It’s not just newspapers. The web is upending the traditional public relations and marketing firm model, too.
For the more than 60 public relations and marketing firms in Richmond, that means it’s time to adapt, and quickly.
In part that’s because ad spending nationwide is down at least 20 percent from last year. One local firm has taken on work for free just to keep employees busy.
For most businesses, the marketing budget is often the first cost to be cut when revenue slows, and that has trounced the local marketing industry.
A handful of local firms are betting that the social networking craze is the lifeline that will pull them out of tough times.
In interviews with more than a dozen local firms, established ones say they are learning social media at the request of their clients, while the younger firms are actively pitching their social media acumen to potential clients.
There is even a social media club.
“At first businesses wanted a logo and a branding campaign,” explained Garland Taylor, a partner in TaylorWeirup Marketing, which was started in the late 1980s. “Now my clients are reading up on it and hearing it from their children. I’m feeling a certain responsibility to learn about it.”
As marketing spending in Richmond plummeted (several local firms relied heavily on work from Circuit City, LandAmerica, S&K, etc.), local firms are scrambling to find ways to connect clients and customers through social media – the platforms du jour are Facebook and Twitter.
The strategy is a gamble: It’s unclear how much businesses will pay for the services. Marketing firms generally charge between $100 and $150 an hour for social networking services. One-day seminars can cost around $350.
Still, several local companies, including CarMax and Snagajob, have a dedicated staffer who works on social media. That would suggest other companies may want to outsource that responsibility to a marketing firm.
Several business owners contacted by BizSense said they were more willing to possibly pay for a one-day seminar than outsource Facebook and Twitter, in part because they are so easy to do.
That will be the challenge for any emerging business models that rely on social networking. Still, it may be hard to sell it, considering it’s free to use.
Enter the social media expert
“Nobody is an expert,” said Bill Bergman, who runs the Richmond-based Bergman Agency. “It reminds me of those marketers back in the early ’40s, running around claiming to be experts on TV advertising when TV was brand new.”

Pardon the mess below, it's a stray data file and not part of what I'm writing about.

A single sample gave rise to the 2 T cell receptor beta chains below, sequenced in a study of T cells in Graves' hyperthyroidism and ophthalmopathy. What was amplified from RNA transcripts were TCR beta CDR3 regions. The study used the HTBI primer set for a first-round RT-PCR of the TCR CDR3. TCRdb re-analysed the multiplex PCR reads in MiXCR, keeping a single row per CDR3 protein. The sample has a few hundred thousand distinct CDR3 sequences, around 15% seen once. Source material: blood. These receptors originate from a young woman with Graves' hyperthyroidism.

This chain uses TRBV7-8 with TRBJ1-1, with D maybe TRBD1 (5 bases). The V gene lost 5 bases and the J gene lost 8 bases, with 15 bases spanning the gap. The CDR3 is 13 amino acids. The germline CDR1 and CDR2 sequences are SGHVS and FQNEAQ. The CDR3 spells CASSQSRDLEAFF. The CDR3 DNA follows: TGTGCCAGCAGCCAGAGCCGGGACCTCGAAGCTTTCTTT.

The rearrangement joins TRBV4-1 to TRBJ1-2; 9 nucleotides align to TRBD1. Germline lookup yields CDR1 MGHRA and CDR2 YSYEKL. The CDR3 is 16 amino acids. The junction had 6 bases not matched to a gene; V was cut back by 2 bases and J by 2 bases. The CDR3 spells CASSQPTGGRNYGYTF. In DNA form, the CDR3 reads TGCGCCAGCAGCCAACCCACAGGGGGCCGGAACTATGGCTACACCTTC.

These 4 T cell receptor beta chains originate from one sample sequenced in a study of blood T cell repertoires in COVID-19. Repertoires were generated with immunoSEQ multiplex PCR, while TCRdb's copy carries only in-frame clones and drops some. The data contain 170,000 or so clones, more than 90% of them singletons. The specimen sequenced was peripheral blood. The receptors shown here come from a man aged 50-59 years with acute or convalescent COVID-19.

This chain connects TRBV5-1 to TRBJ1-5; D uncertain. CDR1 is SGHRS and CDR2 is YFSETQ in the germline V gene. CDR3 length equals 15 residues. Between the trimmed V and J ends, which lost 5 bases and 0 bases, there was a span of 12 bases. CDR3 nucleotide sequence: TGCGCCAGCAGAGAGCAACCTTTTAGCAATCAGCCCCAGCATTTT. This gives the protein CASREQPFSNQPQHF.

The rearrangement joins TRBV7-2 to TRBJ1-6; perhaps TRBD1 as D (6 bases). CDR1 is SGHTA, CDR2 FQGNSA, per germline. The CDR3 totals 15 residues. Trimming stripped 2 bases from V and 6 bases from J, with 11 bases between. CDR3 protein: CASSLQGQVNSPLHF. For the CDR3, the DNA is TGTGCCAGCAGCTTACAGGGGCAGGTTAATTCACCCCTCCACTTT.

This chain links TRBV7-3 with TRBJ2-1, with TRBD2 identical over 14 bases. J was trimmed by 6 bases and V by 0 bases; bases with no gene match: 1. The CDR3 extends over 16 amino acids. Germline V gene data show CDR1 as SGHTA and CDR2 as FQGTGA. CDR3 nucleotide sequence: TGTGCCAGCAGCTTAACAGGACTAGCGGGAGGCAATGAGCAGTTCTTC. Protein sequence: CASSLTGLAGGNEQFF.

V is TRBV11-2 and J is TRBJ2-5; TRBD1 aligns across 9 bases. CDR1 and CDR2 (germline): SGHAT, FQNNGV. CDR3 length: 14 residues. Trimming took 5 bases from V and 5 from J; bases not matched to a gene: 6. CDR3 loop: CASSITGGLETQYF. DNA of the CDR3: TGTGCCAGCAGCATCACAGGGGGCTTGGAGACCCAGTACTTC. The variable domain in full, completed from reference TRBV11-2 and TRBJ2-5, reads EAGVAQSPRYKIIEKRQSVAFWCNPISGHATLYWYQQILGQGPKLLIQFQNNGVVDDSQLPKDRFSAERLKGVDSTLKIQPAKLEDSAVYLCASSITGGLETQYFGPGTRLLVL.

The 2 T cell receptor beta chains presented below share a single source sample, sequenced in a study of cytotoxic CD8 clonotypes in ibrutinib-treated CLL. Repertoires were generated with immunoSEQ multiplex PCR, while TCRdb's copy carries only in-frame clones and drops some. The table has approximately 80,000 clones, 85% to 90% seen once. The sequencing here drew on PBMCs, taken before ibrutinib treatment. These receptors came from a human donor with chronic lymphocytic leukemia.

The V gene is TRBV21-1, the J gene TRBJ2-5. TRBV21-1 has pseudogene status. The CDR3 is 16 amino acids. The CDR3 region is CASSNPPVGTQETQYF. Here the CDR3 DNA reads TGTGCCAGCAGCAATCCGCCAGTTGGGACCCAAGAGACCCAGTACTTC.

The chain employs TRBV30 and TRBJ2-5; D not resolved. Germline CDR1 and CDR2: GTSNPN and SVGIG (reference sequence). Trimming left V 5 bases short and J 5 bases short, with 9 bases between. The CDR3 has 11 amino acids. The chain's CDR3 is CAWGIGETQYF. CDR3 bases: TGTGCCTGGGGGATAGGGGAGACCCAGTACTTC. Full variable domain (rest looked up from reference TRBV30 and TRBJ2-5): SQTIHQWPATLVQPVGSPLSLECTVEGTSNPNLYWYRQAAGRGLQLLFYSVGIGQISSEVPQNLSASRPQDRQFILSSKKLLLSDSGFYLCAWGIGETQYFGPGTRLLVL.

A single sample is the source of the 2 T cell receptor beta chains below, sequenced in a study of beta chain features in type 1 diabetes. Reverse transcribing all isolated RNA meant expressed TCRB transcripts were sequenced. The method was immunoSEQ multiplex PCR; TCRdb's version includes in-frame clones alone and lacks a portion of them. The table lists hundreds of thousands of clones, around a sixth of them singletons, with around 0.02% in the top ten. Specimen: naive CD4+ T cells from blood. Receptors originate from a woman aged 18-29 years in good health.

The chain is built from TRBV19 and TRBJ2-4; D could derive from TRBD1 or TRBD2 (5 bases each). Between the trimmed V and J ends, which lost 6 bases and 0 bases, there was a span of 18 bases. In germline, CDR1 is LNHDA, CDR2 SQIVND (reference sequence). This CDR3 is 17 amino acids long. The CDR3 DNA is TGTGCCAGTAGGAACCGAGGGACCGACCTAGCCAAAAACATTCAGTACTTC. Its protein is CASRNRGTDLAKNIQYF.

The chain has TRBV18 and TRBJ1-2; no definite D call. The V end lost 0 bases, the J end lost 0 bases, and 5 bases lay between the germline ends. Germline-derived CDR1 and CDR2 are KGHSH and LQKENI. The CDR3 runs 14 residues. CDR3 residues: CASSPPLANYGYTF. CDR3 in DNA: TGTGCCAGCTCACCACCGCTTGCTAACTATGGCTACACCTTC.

Aaron Dotson, a principal at the firm Elevation, said most of his clients are asking about social media, but he concurred that it’s too early to become a guru. “If anyone walks into a room and tells you they are a social media expert — then walk out.”
The other risk is that too much emphasis on social networking will disrupt the established value of PR and marketing. Take PR firms, for example. One local PR professional who spoke on background said that if a PR firm sends a story out on Twitter instead of to a local news outlet, they may lose the ability to get that story in the media. In a sense, they could scoop themselves.
The rush to social networking may also put PR firms and marketing firms into more direct competition with each other, as both are actively pushing the same services, whereas previously the professional lines were more clear.
Another risk is that social media is part of the public domain and any Joe Schmo can comment on it, and those comments can be more popular than the original post. That’s been the case with blogs for a while, but pushing hard into Facebook and Twitter could invite even more attention. For a warning on this, click here to read about a PR fiasco at Domino’s.
“One of the dangers of relying too much on social media is that businesses can’t control the message,” said Holly Rodriguez, a marketer at the University of Richmond. “You can lose control of your brand very quickly.”
Added Kelley Slothwoer of Big River: “I say that if you don’t allow your employees to talk openly or you just don’t have anything interesting to say, it’s not for you.”